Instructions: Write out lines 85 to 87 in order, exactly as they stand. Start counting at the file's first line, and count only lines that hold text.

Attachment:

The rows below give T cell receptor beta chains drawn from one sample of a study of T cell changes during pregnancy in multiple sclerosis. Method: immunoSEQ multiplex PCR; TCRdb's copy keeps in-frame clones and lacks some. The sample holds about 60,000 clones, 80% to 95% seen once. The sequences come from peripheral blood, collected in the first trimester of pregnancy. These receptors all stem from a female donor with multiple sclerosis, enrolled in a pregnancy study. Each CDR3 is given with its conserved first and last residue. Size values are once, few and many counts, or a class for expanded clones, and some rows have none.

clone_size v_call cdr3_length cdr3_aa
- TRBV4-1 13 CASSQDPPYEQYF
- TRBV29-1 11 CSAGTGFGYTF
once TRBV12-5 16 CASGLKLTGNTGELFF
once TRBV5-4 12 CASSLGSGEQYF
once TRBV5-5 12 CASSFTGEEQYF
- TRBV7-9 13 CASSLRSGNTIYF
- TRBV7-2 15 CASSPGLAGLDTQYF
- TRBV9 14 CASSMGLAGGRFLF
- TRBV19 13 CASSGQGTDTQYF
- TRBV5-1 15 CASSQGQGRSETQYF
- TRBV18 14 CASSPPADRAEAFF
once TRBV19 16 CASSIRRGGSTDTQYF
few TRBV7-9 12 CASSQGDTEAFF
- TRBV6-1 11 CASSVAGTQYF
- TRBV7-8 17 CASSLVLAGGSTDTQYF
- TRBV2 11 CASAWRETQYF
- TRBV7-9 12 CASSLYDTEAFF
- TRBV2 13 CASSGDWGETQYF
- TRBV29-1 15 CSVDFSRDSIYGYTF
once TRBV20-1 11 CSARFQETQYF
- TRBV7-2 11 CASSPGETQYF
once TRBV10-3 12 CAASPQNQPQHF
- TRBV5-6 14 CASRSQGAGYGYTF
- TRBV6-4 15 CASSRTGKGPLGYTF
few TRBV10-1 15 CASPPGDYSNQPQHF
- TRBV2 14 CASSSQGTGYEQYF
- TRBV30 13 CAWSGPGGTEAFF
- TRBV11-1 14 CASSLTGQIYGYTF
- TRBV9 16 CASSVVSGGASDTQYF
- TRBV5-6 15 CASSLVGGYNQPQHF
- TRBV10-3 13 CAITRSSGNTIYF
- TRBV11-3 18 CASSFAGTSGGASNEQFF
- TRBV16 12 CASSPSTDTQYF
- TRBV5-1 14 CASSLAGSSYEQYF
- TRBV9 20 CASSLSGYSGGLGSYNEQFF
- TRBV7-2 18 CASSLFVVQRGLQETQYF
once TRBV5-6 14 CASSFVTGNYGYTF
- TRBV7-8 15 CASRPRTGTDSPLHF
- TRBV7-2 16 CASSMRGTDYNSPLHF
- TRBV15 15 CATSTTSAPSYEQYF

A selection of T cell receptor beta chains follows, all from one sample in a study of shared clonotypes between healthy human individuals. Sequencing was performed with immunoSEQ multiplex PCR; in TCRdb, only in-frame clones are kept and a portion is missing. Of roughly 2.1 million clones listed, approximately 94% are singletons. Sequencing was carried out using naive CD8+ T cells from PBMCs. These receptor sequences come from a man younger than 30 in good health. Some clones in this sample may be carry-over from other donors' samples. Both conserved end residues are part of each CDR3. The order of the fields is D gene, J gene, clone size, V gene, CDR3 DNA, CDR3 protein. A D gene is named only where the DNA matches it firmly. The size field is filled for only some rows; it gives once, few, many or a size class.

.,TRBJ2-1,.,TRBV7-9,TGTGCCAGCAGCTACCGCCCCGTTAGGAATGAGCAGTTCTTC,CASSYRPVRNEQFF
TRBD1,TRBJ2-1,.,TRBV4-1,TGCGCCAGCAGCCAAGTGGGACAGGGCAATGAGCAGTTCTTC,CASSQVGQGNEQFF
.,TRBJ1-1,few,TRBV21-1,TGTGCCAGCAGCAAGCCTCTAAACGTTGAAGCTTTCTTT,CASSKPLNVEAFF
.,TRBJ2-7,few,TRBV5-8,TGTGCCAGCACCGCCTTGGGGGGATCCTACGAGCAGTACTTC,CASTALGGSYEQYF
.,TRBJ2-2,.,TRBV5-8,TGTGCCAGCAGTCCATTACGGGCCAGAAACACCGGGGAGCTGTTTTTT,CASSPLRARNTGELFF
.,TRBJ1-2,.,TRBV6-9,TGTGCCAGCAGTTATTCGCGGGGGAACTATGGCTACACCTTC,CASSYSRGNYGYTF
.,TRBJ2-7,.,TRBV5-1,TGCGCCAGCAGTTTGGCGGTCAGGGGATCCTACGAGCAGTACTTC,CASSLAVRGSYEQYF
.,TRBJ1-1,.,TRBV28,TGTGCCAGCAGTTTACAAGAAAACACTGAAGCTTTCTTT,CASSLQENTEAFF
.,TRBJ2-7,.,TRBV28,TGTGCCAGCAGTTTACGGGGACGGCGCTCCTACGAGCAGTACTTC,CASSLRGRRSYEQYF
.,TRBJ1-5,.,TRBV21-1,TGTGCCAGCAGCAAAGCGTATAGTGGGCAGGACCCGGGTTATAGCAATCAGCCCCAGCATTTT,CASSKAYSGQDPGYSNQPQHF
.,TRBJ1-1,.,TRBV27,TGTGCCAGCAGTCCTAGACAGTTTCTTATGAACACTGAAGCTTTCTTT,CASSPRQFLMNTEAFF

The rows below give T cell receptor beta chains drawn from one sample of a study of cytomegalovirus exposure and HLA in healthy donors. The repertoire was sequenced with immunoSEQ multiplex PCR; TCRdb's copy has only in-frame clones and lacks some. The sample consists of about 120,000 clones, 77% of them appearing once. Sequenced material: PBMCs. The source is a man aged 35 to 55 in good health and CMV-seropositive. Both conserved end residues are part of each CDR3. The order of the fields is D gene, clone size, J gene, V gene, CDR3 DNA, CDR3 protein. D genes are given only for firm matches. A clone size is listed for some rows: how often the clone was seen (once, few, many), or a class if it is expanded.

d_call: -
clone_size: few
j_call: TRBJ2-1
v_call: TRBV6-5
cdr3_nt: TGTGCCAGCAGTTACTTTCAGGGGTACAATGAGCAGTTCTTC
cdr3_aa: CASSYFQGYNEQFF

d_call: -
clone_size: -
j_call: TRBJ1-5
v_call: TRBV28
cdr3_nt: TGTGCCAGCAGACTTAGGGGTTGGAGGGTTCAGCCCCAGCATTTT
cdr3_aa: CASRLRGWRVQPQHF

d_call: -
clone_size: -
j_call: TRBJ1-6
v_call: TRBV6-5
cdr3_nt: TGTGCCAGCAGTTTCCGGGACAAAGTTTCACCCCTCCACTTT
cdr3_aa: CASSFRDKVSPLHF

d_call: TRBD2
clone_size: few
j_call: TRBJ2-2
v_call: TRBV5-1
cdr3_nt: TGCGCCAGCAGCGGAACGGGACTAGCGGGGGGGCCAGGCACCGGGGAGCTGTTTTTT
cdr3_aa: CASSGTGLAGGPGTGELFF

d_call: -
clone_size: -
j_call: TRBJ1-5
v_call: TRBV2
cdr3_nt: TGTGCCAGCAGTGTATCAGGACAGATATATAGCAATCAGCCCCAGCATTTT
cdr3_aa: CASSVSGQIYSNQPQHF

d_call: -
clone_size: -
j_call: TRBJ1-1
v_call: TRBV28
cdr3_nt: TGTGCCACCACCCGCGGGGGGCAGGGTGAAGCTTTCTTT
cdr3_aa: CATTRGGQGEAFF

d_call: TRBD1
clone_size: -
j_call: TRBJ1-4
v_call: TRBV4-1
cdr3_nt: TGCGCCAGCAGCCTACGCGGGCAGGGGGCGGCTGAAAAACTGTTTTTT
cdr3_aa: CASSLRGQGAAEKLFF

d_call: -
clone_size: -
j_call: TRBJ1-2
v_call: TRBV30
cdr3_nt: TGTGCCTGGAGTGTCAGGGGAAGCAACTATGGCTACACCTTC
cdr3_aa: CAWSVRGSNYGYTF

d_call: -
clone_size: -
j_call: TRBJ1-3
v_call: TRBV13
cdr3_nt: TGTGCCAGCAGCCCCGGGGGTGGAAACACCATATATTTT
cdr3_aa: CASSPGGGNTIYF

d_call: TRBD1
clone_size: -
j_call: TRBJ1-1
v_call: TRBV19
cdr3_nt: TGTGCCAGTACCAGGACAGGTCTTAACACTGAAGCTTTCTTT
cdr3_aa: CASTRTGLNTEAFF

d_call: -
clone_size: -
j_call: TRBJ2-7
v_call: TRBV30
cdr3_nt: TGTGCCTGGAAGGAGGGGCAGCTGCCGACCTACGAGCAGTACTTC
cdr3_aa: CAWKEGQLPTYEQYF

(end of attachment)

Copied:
cdr3_aa: CASSVSGQIYSNQPQHF

d_call: -
clone_size: -